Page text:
The Seq 1 primer sits 38 nucleotides from the transposon end, and sequences generated with it read outward into the genomic insert DNA (9). Sequencing BAC deletions displayed in lanes 3-5 and 7-11 of Figure 3A with Seq 1 primer indicate that progressive truncations have occurred from the loxP end of genomic insert DNA in each of these clones from starting BACs C and D respectively. BLAST analyses of these sequences determine the deletion end points (shown in Figure 3C), and are consistent with their mobility on FIGE.

Sequences of BAC deletions obtained using either Seq 4-compliment or LF8-compliment read in the opposite direction, as indicated in Figure 4. The results clearly demonstrate that the loxP site in the parent BACs have been replaced with lox66. The sequences in Figure 4 also indicate that restriction enzyme sites in the starting transposon have been preserved in the BAC deletions (compare restriction sites in Figures 2 and 4).


We describe a general approach to replace the wild type loxP sequence located at one end of genomic DNA inserts in all public domain BACs with a lox66 site. The procedure uses a lox66 transposon to trim insert DNA from the loxP end and simultaneously replace the original loxP with a lox66 site. Replacement of loxP with lox66 occurs with high fidelity. Although the genomic DNA insert is truncated in the process, the size of insert DNA remaining in the lox66 BAC can be as large as 105 kb, the limit encountered by the ~110 kb packaging capacity of the P1 phage head. The resulting 105 kb insert DNA size, the remainder being BAC vector, is unlikely to be a drawback in most applications; because a majority of vertebrate genes can be housed in their entirety within this size limit: more than half of non-coding gene-regulatory sequences in vertebrates are located within this span of DNA adjoining start sites of genes [21]. Therefore lox66 BACs housing entire genes in their chromosomal contexts can now be stably integrated to pre-positioned lox71 sites in chromosomes using Cre recombination as described earlier for small plasmids [4, 5].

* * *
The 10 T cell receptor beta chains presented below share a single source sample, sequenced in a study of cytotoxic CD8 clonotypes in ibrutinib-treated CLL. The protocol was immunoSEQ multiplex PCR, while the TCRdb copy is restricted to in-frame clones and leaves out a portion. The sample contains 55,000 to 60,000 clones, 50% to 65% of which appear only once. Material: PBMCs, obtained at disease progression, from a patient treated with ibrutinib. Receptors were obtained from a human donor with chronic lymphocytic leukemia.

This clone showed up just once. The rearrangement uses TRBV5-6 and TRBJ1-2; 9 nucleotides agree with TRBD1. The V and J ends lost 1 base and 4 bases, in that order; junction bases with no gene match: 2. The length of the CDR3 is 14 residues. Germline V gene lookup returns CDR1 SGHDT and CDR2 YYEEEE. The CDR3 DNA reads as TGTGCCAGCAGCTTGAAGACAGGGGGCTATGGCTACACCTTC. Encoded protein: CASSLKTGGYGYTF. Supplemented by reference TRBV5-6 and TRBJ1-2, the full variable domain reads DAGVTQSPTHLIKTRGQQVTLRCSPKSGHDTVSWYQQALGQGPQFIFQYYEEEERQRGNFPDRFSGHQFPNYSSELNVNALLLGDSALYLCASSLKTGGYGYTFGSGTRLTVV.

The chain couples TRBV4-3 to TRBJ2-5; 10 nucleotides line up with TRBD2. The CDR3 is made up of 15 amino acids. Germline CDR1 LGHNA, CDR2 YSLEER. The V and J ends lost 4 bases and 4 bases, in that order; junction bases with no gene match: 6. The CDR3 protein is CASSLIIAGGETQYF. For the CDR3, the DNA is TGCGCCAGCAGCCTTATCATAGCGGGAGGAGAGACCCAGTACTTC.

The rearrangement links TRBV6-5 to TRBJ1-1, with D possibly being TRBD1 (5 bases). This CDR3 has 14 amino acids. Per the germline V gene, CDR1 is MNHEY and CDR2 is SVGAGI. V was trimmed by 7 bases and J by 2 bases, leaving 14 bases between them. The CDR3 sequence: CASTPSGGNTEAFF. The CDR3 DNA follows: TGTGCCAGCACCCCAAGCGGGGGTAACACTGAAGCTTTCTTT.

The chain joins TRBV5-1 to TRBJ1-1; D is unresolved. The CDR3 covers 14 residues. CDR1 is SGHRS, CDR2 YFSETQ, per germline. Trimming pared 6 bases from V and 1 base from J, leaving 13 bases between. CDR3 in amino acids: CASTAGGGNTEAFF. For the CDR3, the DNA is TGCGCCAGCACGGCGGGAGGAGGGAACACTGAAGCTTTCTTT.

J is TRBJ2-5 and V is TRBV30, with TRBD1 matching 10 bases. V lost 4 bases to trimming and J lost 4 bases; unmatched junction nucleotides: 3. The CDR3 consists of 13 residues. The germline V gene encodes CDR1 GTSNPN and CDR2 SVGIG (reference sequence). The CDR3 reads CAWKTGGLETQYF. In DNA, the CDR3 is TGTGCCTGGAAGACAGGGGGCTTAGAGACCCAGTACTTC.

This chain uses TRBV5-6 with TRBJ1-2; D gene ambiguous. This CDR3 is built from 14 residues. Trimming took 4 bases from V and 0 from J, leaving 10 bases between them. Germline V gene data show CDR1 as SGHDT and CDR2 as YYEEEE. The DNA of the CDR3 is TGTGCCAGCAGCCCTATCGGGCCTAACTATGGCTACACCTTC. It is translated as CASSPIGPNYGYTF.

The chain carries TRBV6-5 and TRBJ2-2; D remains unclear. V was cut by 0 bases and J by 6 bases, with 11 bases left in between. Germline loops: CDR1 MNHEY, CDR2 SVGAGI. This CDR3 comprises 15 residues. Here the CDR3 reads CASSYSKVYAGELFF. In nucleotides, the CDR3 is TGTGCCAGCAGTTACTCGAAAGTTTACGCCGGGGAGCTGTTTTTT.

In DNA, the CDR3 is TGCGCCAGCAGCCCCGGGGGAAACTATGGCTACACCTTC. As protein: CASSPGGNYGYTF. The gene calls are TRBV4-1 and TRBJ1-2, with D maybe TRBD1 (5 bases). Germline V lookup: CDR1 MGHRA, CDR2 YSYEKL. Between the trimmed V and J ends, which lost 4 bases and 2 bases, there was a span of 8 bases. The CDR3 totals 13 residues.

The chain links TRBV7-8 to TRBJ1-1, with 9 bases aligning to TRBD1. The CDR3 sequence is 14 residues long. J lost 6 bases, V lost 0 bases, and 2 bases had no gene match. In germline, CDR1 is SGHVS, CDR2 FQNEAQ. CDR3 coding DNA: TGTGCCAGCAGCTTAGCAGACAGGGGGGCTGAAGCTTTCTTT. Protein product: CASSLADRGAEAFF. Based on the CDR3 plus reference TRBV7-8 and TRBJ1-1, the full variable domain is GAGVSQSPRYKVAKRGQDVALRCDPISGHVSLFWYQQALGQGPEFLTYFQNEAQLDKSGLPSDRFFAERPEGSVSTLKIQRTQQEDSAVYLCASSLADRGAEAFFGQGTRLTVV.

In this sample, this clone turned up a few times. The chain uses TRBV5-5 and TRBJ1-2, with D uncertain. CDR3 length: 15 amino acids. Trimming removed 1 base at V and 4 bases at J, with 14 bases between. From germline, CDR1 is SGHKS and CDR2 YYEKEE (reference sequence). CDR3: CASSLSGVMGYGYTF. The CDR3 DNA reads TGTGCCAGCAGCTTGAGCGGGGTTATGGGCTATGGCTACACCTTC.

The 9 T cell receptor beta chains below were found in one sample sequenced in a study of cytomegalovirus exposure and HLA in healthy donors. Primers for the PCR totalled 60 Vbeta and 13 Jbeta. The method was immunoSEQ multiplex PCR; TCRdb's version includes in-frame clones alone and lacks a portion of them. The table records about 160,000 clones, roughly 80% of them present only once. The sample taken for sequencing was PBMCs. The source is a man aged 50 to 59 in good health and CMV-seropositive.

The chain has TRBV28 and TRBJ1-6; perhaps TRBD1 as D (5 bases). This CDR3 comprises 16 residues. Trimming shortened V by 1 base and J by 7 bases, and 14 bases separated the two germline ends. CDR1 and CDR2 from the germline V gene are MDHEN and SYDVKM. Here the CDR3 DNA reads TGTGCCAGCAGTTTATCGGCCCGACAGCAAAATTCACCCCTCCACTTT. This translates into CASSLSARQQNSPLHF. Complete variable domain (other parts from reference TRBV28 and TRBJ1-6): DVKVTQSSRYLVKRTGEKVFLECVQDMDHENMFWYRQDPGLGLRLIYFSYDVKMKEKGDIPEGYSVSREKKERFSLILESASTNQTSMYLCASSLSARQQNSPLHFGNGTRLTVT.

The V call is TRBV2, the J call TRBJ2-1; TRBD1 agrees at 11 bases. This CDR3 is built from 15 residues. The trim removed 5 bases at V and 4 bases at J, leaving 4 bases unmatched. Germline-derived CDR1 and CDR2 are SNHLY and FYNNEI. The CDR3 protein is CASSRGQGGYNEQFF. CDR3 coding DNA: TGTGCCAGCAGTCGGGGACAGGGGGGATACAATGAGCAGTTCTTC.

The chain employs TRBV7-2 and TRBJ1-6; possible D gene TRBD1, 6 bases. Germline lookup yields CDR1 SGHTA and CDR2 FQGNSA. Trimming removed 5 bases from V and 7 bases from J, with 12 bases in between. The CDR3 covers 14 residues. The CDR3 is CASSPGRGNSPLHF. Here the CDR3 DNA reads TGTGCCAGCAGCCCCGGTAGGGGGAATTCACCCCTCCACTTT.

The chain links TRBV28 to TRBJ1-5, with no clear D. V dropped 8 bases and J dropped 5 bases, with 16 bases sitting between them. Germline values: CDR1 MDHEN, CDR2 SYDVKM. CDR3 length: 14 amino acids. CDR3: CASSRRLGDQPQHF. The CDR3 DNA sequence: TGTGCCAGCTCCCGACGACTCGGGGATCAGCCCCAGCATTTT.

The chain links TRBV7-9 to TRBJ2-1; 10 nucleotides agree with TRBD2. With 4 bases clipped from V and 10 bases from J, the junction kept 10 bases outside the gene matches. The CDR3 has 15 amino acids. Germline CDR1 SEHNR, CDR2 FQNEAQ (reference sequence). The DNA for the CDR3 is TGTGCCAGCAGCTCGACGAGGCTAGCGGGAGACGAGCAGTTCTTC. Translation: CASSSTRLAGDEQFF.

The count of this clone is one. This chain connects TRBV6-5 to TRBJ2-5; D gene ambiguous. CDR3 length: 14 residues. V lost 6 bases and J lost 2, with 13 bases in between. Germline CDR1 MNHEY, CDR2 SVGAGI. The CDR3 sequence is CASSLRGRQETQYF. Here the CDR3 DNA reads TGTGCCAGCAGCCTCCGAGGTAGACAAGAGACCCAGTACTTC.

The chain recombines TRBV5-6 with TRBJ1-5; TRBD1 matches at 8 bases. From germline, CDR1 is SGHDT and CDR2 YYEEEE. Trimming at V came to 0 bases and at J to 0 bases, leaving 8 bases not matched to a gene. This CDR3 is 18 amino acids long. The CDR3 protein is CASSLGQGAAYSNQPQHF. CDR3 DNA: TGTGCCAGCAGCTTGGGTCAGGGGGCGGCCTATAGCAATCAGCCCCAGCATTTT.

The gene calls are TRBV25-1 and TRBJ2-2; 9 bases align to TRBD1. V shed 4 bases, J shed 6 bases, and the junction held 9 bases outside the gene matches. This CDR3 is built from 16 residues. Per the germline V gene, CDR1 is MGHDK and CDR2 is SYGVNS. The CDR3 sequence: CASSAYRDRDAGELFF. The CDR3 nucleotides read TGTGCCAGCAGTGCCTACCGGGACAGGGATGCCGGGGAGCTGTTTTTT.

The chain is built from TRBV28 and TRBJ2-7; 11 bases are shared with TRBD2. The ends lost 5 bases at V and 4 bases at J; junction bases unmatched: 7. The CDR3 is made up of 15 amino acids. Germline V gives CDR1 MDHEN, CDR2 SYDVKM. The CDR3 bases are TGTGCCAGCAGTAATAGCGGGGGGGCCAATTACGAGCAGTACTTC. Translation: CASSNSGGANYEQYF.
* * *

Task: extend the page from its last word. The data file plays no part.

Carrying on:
The fidelity of substituting lox66 for loxP in BACs is high: No truncations occurred from the lox511 side of genomic DNA insert in our experiments using the lox66 transposons. This should have been easy to detect because a different sized vector DNA band would have been generated upon Not I digestion of the DNA (see Figure 3B). The high fidelity of recombination observed in the loxP site substitutions is consistent with the transduction experiments described here (compare rows 1, 2 and 5, 6 with row 3 in Table 1) and with earlier studies using P1 phage-generated Cre protein [7, 16].

The results shown in Figures 3 and 4 indicate that additional changes, such as incorporating enhancer-traps [2] or other reporter and/or selectable marker genes can readily be made in the lox66-BACs during the substitution process. The methodology should facilitate targeting functionalized lox66-BACs to a pre-positioned lox71 site on the chromosome to generate transgenic animals. The approach should be of special interest in systems, such as zebrafish, where "knock-in" technology using homologous recombination are un-available due to genome duplication in an ancestral teleost [22]. Targeted integration using this strategy has been reported recently in zebrafish; but only to integrate small lox66 plasmids to lox71 sites on chromosomes [23].

Targeting loxP plasmids to vertebrate genomes can be affected both by the DNA topoisomerase activity of Cre protein and cryptic lox sites in chromosomes [2427]. The topoisomerase activity of Cre is unavoidable, and might explain the low efficiency of integrating small lox66 plasmids to chromosomal lox71 sites in zebrafish [23]. Cryptic lox sites are also likely to reduce efficiency, although integration at those sites is expected to be less efficient than at authentic lox71 sites. Despite these potential complications, targeting of small lox66 plasmids to a lox71 site has been successful in zebrafish [23], plants [4] and mouse ES cells [5, 3], and therefore lox66 BACs should be targetable in a similar manner.